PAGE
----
Debunking Myths about Driving under the Influence of Marijuana
The Controlled Substances Act of 1970 says that it is against the law for anyone in the US to use or have cannabis for any reason. Under the Controlled Substances Act (CSA), cannabis is a Schedule I substance, which means it has a high potential for abuse and no accepted medical use. This means that the drug can’t even be used for medical purposes.
Even so, most states have legalized either medical or recreational cannabis use, or both.
This article is not about changing the legalization trend. It is about understanding the risks to the workplace and public safety. Legal marijuana is here to stay.
Many on the pro-legalization side like to compare marijuana use with alcohol, and take the position that marijuana is either the same as alcohol, or is, in fact, less of a problem than alcohol. But evidence doesn’t really support this claim. This Study shows that the percentage of fatalities involving cannabis and convolving cannabis and alcohol DOUBLED from 2000 to 2018, and cannabis was regularly associated with alcohol.
As experts predicted, research now shows that making marijuana legal for recreational use increases the number of arrests for driving while impaired, even though the methods for figuring out impairment still aren’t very good. A Canadian study published in 2022 in the New England Journal of Medicine showed that after legalization, the number of people in one province found driving with levels of THC, the ingredient in marijuana that makes you feel high, that were above the legal limit more than doubled. States that have legalized marijuana have also seen a rise in car accidents involving drivers who were too drunk to drive.
There are myths circulating about driving after using weed. Myths that can lead some to believe that weed could actually make you a better driver. However, as we’ve mentioned, they are just that: myths!
Some facts, statistics and studies
1.Marijuana-impaired drivers are likely to drive too slowly, rather than too fast.
You must have heard the joke: “Drunk drivers drive through the red lights. High drivers stop at all the green ones.” The data indicate otherwise (Mythbusters).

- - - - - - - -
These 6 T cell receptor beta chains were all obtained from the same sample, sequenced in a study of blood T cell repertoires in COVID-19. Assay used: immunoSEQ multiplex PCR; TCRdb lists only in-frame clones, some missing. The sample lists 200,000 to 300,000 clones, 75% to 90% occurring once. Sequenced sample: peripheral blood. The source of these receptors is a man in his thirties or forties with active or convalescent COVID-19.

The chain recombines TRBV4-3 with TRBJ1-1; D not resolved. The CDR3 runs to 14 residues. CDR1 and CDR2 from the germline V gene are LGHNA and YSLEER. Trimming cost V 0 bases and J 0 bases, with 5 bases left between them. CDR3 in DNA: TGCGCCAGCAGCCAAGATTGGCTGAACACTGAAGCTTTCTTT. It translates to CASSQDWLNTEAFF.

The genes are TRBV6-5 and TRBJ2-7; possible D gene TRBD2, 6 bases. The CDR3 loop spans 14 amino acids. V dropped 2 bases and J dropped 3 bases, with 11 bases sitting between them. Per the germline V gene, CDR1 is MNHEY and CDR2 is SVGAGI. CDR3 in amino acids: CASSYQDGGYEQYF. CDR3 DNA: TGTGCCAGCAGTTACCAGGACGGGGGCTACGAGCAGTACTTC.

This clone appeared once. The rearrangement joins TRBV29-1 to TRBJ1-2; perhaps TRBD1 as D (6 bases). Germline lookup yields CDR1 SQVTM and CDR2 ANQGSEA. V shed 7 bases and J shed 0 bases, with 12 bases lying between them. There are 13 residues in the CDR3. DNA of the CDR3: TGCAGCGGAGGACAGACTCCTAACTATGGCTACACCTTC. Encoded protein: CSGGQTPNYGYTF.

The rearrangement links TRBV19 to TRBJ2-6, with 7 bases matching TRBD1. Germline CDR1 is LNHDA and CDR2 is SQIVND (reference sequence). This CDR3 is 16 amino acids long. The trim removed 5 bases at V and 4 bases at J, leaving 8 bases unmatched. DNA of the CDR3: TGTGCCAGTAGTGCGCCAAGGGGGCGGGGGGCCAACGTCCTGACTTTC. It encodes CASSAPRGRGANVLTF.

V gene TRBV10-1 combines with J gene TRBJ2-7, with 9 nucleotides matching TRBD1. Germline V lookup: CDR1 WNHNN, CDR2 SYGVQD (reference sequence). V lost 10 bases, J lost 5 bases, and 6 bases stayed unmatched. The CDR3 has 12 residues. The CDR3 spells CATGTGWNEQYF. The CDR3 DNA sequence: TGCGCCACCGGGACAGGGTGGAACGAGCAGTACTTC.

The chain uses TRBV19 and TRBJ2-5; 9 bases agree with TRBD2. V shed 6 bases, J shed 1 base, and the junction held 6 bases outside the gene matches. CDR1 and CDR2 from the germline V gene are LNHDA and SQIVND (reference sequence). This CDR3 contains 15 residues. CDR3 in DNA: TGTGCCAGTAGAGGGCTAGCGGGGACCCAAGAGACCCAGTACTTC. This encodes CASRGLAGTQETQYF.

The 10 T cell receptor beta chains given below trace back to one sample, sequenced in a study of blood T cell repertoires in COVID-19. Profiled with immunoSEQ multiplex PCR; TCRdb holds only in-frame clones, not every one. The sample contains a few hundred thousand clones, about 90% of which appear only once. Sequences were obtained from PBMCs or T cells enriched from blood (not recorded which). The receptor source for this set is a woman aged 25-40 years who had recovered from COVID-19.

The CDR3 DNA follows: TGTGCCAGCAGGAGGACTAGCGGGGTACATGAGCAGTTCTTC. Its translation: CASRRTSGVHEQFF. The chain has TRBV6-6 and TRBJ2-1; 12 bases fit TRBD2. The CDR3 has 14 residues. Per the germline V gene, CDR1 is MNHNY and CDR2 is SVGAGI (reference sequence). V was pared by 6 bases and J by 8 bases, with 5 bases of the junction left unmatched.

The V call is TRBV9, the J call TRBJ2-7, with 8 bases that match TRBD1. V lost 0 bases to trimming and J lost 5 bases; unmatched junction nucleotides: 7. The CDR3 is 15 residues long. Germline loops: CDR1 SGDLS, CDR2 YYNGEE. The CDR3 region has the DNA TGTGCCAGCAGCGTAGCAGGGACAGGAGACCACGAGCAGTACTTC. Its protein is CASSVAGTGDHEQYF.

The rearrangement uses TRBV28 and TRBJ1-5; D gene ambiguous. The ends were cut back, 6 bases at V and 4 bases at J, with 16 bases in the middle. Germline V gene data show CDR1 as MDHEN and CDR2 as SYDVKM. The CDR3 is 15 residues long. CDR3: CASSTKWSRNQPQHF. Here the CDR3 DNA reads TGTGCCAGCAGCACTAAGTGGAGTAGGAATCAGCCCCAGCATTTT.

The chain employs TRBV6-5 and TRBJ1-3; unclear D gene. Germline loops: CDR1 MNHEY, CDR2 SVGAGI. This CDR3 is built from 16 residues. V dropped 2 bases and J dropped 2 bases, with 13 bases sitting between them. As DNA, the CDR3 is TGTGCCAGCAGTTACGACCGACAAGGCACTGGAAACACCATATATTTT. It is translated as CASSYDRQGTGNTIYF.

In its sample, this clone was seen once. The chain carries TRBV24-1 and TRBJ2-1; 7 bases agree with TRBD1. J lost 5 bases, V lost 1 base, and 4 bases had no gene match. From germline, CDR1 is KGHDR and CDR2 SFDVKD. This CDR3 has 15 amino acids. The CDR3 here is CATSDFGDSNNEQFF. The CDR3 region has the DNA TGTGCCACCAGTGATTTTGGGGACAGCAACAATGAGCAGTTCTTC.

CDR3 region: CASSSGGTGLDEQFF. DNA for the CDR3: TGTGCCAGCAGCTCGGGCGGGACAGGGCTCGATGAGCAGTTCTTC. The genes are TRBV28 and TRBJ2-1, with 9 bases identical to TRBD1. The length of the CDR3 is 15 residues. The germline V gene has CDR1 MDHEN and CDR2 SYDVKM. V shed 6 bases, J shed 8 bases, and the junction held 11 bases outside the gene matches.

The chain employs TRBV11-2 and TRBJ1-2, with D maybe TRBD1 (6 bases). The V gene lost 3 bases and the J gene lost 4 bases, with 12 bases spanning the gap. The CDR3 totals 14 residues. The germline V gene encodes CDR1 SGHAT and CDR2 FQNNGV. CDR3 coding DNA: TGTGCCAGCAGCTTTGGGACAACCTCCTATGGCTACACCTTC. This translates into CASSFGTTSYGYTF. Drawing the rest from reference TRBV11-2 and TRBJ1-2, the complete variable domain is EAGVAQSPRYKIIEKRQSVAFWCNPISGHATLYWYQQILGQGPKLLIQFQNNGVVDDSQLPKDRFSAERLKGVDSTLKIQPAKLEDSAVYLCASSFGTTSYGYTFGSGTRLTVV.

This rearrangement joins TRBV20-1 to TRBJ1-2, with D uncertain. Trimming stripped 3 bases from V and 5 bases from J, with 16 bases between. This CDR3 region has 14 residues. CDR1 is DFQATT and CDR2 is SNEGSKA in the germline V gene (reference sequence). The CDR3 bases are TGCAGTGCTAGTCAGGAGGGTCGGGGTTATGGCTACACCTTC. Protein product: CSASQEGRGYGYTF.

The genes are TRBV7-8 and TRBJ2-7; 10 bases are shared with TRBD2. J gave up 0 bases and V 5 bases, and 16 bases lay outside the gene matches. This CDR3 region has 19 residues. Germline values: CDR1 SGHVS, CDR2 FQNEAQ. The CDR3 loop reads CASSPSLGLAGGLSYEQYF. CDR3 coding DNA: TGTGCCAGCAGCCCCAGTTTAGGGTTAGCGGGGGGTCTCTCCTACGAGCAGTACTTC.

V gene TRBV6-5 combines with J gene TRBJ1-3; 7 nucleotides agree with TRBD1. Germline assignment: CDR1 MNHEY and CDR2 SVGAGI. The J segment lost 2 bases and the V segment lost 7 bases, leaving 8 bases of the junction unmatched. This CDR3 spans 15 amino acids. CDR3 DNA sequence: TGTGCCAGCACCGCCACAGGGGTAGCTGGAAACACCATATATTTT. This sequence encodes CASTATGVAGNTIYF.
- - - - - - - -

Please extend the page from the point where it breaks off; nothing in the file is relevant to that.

Driving while drunk has long been thought to be the most dangerous thing for drivers, and many people still think that driving while high is less dangerous. In fact, being high and driving can be just as dangerous as driving drunk.
Driving while drunk and driving while high are both dangerous. Both alcohol and marijuana can make it hard for you to drive safely. When you’re drunk, your reflexes are slower and you can’t keep your balance as well. When you’re high, your reflexes and coordination can also be affected. Both alcohol and marijuana make it hard to pay attention and make good choices.
There are some important differences between driving while drunk and driving while high. You might not be able to make good decisions when you’re drunk. Driving while high can also make you make bad decisions. Particularly, marijuana can make you feel paranoid and anxious, which makes it even harder to drive. And marijuana significantly impairs vision.
Crash blood paints an ugly picture. This from NPR in December 2022:
[J]ust over 54% of injured drivers had drugs or alcohol in their systems, with tetrahydrocannabinol (THC), an active ingredient in marijuana, the most prevalent, followed by alcohol, the study published … by the National Highway Traffic Safety Administration found.
Cannabis-induced paranoia can make driving dangerous because it could cause a panic attack on the road.
2. Marijuana-impaired drivers are safer than sober drivers
“Marijuana may impair judgment, motor coordination, and reaction time, and studies have found a direct relationship between blood THC concentration and impaired driving ability.” High drivers are not better drivers. They lack motor coordination and reaction time, and they also have an impaired judgement, all of these making the driver unfit for driving and unsafe for the other participants in traffic.